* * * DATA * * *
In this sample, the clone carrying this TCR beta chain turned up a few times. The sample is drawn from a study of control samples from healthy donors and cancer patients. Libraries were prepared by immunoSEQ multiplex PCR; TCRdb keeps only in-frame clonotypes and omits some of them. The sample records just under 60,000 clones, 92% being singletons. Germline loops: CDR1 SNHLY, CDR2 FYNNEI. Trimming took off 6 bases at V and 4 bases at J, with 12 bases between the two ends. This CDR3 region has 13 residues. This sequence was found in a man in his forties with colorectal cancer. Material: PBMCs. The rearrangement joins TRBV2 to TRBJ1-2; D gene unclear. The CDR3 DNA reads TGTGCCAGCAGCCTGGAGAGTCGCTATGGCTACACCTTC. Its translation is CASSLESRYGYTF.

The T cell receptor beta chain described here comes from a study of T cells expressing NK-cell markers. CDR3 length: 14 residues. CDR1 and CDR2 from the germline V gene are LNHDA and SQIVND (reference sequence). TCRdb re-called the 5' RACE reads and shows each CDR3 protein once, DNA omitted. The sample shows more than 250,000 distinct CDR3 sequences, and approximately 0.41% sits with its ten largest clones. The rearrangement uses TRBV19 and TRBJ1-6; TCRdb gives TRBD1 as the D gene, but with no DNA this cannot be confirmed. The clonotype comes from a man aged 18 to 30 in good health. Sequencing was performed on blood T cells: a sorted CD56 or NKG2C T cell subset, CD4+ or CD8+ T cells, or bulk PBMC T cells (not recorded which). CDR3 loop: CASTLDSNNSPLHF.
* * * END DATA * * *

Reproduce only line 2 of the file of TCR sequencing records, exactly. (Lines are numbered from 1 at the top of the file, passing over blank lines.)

The T cell receptor beta chain described here comes from a study of T cells expressing NK-cell markers. CDR3 length: 14 residues. CDR1 and CDR2 from the germline V gene are LNHDA and SQIVND (reference sequence). TCRdb re-called the 5' RACE reads and shows each CDR3 protein once, DNA omitted. The sample shows more than 250,000 distinct CDR3 sequences, and approximately 0.41% sits with its ten largest clones. The rearrangement uses TRBV19 and TRBJ1-6; TCRdb gives TRBD1 as the D gene, but with no DNA this cannot be confirmed. The clonotype comes from a man aged 18 to 30 in good health. Sequencing was performed on blood T cells: a sorted CD56 or NKG2C T cell subset, CD4+ or CD8+ T cells, or bulk PBMC T cells (not recorded which). CDR3 loop: CASTLDSNNSPLHF.